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Interview With Sally O'Grady, Spring 2022 Flash Fiction Runner-Up


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I'm excited to interview Sally O'Grady, one of our spring 2022 flash fiction runner-up winners in our writing contest. Be sure you read her story Today is Different then come on back and read our interview.

First, a bit about Sally:

Sally O’Grady has explored her lifelong love of writing in many formats but only recently has she begun sharing with a wider audience. She contributes weekly to her blog, Act 3 Unscripted which includes essays and short stories exploring her observations on life, social justice issues, and the shared human experience. Recently, her short story, ‘After the Storm’ was recommended by Edge of Humanity Magazine. Sally is also working on her first novel which she hopes to complete by the end of this year. In addition to her love of writing, Sally also enjoys reading, traveling, music, art, and cooking for her friends and family. Sally lives with her partner in their home on the traditional, ancestral, unceded territory of the Syilx/Okanagan people in Lake Country, British Columbia.

---- Interview by Nicole Pyles

WOW: Your story touched me, and I love how you used the second person as if you were talking about the reader. What inspired this story?

Sally: Thank you so much! I was a young mother and although I never faced homelessness, I did rely on social assistance for a period of time. It affected me deeply that I could be so close to losing a place to live and how precarious housing is for so many. Many years later I worked at a Women's Centre offering programs, counselling, and services to marginalized and immigrant women. Social justice has always been important to me but it was my time at the Centre that gave me a better perspective of what it was like to be a person who our society can so often look down upon solely because of their circumstance. I wrote the story in second person to try to draw the reader into the life of this unhoused person, and feel what it may be like to be ignored by the people you see every day; it then becomes a conversation between two humans rather than an observation that can be more easily ignored.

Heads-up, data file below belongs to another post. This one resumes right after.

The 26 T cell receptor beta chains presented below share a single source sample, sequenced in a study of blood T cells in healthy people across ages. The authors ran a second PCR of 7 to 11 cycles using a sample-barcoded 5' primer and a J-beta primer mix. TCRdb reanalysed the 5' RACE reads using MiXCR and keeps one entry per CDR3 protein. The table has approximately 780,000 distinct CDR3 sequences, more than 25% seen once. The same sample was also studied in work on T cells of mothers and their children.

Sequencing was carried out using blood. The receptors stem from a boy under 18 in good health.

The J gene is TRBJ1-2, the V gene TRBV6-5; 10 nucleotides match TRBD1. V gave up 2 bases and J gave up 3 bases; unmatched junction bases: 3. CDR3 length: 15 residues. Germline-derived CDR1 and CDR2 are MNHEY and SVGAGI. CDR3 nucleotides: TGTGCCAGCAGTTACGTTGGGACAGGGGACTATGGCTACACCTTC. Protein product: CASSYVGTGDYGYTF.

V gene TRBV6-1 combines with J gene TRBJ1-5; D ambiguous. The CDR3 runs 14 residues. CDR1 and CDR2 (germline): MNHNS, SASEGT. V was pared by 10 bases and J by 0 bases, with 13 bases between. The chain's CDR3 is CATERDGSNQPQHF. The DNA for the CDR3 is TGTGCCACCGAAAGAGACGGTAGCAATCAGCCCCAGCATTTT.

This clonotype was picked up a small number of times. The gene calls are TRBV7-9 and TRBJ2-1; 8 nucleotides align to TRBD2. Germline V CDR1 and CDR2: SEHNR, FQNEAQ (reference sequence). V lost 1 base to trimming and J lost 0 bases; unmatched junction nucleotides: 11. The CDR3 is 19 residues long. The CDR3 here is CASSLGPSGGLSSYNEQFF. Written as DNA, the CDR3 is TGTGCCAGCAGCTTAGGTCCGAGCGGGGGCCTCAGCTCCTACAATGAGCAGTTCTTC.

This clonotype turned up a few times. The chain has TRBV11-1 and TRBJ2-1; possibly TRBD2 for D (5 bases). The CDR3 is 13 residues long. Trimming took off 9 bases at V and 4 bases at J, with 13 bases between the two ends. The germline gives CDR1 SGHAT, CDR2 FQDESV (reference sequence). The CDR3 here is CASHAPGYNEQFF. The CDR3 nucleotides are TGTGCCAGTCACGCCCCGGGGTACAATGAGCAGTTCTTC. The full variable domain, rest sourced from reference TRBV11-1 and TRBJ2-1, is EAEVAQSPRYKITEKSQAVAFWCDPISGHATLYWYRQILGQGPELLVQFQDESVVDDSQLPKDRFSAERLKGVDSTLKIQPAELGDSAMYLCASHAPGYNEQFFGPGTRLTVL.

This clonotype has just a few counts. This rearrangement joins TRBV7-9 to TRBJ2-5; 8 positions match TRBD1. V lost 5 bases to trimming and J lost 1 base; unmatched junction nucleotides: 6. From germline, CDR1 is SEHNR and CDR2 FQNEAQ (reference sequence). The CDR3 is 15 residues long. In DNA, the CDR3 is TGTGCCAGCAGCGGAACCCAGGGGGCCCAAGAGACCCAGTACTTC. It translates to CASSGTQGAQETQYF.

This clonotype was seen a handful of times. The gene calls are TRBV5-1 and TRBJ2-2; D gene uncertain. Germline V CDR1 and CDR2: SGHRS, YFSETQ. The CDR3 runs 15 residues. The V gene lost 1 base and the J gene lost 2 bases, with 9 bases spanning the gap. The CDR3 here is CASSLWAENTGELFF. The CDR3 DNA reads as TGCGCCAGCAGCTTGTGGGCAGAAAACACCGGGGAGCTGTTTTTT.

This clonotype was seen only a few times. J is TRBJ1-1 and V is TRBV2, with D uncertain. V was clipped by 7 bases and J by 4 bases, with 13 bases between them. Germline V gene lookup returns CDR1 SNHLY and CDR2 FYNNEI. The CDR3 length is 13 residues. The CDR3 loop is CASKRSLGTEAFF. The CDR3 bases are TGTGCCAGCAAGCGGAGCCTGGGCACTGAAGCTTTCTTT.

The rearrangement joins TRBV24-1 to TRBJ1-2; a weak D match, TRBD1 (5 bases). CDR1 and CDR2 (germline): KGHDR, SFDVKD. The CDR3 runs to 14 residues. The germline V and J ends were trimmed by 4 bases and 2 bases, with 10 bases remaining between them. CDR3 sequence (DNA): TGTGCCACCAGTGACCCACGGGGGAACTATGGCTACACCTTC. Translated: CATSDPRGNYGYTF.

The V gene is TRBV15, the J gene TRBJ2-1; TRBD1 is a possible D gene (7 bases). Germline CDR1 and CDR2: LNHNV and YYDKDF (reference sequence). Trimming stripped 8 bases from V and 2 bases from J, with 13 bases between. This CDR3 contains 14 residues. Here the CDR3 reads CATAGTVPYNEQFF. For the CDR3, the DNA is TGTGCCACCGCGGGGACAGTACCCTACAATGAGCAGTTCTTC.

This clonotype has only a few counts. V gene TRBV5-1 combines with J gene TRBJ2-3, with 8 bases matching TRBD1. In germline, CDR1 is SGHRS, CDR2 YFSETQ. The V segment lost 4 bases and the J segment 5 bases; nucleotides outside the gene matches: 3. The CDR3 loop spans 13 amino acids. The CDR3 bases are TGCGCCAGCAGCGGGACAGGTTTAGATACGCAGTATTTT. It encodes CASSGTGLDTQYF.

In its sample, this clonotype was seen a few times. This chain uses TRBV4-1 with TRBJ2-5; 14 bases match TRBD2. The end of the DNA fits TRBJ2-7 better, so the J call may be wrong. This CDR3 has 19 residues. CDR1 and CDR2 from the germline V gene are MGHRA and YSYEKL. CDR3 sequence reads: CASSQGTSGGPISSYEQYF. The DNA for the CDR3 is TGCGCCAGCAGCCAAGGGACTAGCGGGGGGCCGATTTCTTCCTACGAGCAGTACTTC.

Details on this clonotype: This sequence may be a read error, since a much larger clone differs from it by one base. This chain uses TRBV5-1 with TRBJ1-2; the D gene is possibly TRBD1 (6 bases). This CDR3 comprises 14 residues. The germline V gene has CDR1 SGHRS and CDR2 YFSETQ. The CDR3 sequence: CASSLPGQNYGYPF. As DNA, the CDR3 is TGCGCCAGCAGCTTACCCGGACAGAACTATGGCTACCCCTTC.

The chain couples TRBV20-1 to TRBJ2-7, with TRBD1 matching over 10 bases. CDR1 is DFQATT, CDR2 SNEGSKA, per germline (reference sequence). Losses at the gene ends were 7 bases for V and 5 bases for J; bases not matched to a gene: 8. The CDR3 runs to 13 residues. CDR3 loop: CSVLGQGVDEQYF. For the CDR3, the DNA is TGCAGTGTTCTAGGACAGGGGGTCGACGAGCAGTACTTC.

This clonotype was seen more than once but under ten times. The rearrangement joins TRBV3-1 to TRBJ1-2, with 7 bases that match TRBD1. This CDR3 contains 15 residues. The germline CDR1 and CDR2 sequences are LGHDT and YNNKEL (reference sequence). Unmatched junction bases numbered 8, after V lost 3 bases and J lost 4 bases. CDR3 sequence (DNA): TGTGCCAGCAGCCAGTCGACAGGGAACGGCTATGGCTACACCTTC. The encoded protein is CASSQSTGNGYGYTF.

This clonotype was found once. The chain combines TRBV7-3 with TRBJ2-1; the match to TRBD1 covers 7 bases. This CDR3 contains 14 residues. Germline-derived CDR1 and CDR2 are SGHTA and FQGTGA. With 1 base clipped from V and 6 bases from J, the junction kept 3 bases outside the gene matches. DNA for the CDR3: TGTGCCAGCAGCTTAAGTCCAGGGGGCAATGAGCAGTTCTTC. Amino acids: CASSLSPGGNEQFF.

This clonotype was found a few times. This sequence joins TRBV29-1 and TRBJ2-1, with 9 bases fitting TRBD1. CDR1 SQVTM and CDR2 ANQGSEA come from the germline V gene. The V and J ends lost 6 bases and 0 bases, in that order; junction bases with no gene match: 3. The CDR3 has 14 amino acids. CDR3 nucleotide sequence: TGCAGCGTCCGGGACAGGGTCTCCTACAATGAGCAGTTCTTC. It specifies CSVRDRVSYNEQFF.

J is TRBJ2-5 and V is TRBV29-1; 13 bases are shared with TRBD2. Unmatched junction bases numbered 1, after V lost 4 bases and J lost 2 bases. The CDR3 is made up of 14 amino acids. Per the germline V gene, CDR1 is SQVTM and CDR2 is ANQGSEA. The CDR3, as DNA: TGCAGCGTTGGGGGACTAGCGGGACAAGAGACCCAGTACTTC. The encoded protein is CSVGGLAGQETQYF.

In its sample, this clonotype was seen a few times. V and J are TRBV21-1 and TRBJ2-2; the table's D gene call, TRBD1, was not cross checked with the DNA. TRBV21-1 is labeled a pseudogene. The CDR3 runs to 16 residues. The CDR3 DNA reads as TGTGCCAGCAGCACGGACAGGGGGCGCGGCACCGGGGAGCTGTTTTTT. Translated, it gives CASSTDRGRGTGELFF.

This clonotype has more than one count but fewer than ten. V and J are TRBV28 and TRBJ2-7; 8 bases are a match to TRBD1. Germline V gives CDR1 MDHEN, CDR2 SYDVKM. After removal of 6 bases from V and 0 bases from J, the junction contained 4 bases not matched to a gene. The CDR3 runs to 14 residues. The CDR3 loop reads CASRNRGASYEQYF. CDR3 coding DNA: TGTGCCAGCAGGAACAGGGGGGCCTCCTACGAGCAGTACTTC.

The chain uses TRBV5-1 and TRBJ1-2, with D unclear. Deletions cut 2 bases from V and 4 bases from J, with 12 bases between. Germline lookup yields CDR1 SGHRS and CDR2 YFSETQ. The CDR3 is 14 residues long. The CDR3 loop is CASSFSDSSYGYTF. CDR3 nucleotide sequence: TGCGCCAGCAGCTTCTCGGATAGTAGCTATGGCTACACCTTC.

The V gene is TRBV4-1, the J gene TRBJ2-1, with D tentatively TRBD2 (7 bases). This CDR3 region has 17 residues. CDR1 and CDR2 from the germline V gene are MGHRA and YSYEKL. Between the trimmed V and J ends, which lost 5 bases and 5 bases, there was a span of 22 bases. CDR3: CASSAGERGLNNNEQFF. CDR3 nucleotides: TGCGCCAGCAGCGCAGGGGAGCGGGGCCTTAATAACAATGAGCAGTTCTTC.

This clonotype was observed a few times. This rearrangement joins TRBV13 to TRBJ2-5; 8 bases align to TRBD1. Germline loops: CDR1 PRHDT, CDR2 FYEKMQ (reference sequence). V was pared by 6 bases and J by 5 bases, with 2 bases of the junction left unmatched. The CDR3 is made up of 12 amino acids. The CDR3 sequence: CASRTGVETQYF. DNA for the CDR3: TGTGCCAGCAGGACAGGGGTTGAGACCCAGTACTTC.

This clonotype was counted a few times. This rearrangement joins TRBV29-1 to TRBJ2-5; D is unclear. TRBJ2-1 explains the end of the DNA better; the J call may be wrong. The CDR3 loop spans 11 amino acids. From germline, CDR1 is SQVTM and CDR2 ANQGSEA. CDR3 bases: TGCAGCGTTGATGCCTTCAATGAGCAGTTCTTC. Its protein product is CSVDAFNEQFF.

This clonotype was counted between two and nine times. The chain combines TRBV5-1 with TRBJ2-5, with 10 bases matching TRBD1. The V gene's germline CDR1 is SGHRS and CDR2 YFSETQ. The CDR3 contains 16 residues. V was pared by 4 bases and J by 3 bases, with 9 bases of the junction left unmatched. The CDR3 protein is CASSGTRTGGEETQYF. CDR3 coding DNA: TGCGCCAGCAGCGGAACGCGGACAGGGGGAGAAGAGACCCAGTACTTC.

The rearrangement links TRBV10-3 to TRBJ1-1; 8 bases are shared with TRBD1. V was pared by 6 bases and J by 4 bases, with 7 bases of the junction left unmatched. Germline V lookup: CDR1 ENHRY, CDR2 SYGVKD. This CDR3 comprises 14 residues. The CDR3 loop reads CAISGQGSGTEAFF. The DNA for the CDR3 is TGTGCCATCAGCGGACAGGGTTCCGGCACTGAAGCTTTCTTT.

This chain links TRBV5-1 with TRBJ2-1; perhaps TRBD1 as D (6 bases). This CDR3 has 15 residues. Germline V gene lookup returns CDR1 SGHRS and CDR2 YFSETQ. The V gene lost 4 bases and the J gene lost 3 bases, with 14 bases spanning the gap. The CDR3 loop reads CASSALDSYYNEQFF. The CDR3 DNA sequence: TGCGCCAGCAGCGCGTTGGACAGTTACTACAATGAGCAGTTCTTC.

WOW: How profound when our own circumstances inspire incredible creativity. When you first started this story, did you know how it would end?

Sally: Yes, I had it in mind to connect the two characters in some way, ideally in a manner that left the character being observed understanding what it may be like for the main character. I wanted to illustrate how easy it can be to shift our own thinking when it comes to unhoused people.

WOW: That's very true! It's possible we can change how we see those that struggle the most in our society. What is your rewriting and revising technique after you've written the first draft?

Sally: I usually start with using the 'Read Aloud' function in Word (where I do most of my writing). I like it because it removes the context, intonation etc. that I presume as I re-read a draft and it quickly points out where the flow of a story isn't what I had imagined. I then usually work paragraph by paragraph or scene by scene making edits and then re-read again. It's a long process and I always leave time in between sessions on any one piece. I find I gain different perspectives, my voice can change, and new ideas come, hopefully making the piece better. 

WOW: What a thorough approach! What are you currently working on that you can tell us a bit about?

Sally: I'm working on a book about one woman's life as observed by her partners. I feel if any of us ask our former partners to describe us, we may end up with wildly different images of who we believe ourselves to be, depending on time, age, personalities, pressures etc. This book is an attempt to explore those diverse views of one human and how she, in turn, views herself.

WOW: That sounds incredible! What surrounds you when you write?

Sally: I do most of my writing in my office in the basement of our house. It looks out over Lake Okanagan and the hills beyond but I face away from the view while I write and turn back to it to contemplate my work. I have an old, Victorian windowpane that I use as a whiteboard for my book as well as art (mostly by female artists) that I've collected throughout the years on travels and from friends on the walls. A clothing patch given to me by my youngest son is on my desk; it says "Be Optimistic." And I have books that have truly inspired me on my windowsills. 

WOW: I love that setting! What does a typical day of writing look like for you?

Sally: I'm definitely an early writer, preferring to write before 10:00am until whenever my well of ideas for the day seems to dry up. I edit and do revisions in the afternoon. It's not often that I write in the evenings or at night but on a rare occasion, it has happened.

WOW: That sounds like a set schedule that's been successful! Thank you so much for your time and I look forward to seeing what you have coming up next. 
 

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